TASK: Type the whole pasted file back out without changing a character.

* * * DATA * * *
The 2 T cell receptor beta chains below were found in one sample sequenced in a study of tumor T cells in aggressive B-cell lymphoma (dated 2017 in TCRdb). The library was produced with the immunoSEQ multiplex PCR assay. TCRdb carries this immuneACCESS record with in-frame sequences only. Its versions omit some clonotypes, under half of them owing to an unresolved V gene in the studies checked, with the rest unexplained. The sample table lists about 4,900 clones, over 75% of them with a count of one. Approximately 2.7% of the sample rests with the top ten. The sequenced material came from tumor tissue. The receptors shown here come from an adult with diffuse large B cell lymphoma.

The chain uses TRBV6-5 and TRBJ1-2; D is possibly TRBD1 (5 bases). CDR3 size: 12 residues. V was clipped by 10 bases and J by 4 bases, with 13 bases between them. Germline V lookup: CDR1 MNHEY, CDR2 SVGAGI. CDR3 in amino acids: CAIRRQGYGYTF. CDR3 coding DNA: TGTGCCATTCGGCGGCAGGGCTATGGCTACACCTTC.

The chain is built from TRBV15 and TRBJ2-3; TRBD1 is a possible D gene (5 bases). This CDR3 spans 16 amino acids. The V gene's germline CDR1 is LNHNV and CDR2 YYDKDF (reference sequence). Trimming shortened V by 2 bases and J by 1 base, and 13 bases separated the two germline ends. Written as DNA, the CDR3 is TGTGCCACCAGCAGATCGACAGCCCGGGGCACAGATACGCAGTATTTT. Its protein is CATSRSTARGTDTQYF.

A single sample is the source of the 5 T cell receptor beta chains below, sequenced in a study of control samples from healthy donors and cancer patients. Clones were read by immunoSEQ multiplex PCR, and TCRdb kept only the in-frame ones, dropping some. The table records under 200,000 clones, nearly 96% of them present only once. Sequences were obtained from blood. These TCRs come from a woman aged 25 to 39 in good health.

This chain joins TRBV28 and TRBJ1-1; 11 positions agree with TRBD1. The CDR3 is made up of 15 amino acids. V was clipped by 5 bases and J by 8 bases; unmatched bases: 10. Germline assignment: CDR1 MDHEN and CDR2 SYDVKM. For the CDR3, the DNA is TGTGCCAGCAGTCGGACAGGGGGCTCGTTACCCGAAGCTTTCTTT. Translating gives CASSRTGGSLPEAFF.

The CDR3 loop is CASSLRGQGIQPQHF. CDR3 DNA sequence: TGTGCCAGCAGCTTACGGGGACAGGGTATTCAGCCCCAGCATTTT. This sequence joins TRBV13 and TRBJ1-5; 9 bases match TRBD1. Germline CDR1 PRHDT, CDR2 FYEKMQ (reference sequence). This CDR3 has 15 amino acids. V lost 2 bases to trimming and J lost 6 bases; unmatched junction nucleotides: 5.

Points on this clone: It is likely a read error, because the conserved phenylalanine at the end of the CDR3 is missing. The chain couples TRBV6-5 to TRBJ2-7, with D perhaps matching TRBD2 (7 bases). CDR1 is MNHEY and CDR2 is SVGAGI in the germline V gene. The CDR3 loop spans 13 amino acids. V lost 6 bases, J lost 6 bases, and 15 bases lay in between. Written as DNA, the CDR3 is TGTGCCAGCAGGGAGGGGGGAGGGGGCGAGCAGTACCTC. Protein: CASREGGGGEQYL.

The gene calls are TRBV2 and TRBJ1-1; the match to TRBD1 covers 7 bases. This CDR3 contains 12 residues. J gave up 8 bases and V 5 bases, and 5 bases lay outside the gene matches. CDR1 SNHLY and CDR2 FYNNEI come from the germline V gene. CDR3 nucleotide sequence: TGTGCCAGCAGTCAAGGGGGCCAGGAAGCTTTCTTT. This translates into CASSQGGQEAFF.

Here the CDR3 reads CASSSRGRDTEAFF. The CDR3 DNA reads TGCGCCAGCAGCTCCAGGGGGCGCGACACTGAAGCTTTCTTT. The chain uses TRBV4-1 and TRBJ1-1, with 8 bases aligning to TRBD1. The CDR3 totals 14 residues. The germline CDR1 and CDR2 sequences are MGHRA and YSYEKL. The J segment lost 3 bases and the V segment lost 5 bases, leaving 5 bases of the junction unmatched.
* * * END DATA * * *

The 2 T cell receptor beta chains below were found in one sample sequenced in a study of tumor T cells in aggressive B-cell lymphoma (dated 2017 in TCRdb). The library was produced with the immunoSEQ multiplex PCR assay. TCRdb carries this immuneACCESS record with in-frame sequences only. Its versions omit some clonotypes, under half of them owing to an unresolved V gene in the studies checked, with the rest unexplained. The sample table lists about 4,900 clones, over 75% of them with a count of one. Approximately 2.7% of the sample rests with the top ten. The sequenced material came from tumor tissue. The receptors shown here come from an adult with diffuse large B cell lymphoma.

The chain uses TRBV6-5 and TRBJ1-2; D is possibly TRBD1 (5 bases). CDR3 size: 12 residues. V was clipped by 10 bases and J by 4 bases, with 13 bases between them. Germline V lookup: CDR1 MNHEY, CDR2 SVGAGI. CDR3 in amino acids: CAIRRQGYGYTF. CDR3 coding DNA: TGTGCCATTCGGCGGCAGGGCTATGGCTACACCTTC.

The chain is built from TRBV15 and TRBJ2-3; TRBD1 is a possible D gene (5 bases). This CDR3 spans 16 amino acids. The V gene's germline CDR1 is LNHNV and CDR2 YYDKDF (reference sequence). Trimming shortened V by 2 bases and J by 1 base, and 13 bases separated the two germline ends. Written as DNA, the CDR3 is TGTGCCACCAGCAGATCGACAGCCCGGGGCACAGATACGCAGTATTTT. Its protein is CATSRSTARGTDTQYF.

A single sample is the source of the 5 T cell receptor beta chains below, sequenced in a study of control samples from healthy donors and cancer patients. Clones were read by immunoSEQ multiplex PCR, and TCRdb kept only the in-frame ones, dropping some. The table records under 200,000 clones, nearly 96% of them present only once. Sequences were obtained from blood. These TCRs come from a woman aged 25 to 39 in good health.

This chain joins TRBV28 and TRBJ1-1; 11 positions agree with TRBD1. The CDR3 is made up of 15 amino acids. V was clipped by 5 bases and J by 8 bases; unmatched bases: 10. Germline assignment: CDR1 MDHEN and CDR2 SYDVKM. For the CDR3, the DNA is TGTGCCAGCAGTCGGACAGGGGGCTCGTTACCCGAAGCTTTCTTT. Translating gives CASSRTGGSLPEAFF.

The CDR3 loop is CASSLRGQGIQPQHF. CDR3 DNA sequence: TGTGCCAGCAGCTTACGGGGACAGGGTATTCAGCCCCAGCATTTT. This sequence joins TRBV13 and TRBJ1-5; 9 bases match TRBD1. Germline CDR1 PRHDT, CDR2 FYEKMQ (reference sequence). This CDR3 has 15 amino acids. V lost 2 bases to trimming and J lost 6 bases; unmatched junction nucleotides: 5.

Points on this clone: It is likely a read error, because the conserved phenylalanine at the end of the CDR3 is missing. The chain couples TRBV6-5 to TRBJ2-7, with D perhaps matching TRBD2 (7 bases). CDR1 is MNHEY and CDR2 is SVGAGI in the germline V gene. The CDR3 loop spans 13 amino acids. V lost 6 bases, J lost 6 bases, and 15 bases lay in between. Written as DNA, the CDR3 is TGTGCCAGCAGGGAGGGGGGAGGGGGCGAGCAGTACCTC. Protein: CASREGGGGEQYL.

The gene calls are TRBV2 and TRBJ1-1; the match to TRBD1 covers 7 bases. This CDR3 contains 12 residues. J gave up 8 bases and V 5 bases, and 5 bases lay outside the gene matches. CDR1 SNHLY and CDR2 FYNNEI come from the germline V gene. CDR3 nucleotide sequence: TGTGCCAGCAGTCAAGGGGGCCAGGAAGCTTTCTTT. This translates into CASSQGGQEAFF.

Here the CDR3 reads CASSSRGRDTEAFF. The CDR3 DNA reads TGCGCCAGCAGCTCCAGGGGGCGCGACACTGAAGCTTTCTTT. The chain uses TRBV4-1 and TRBJ1-1, with 8 bases aligning to TRBD1. The CDR3 totals 14 residues. The germline CDR1 and CDR2 sequences are MGHRA and YSYEKL. The J segment lost 3 bases and the V segment lost 5 bases, leaving 5 bases of the junction unmatched.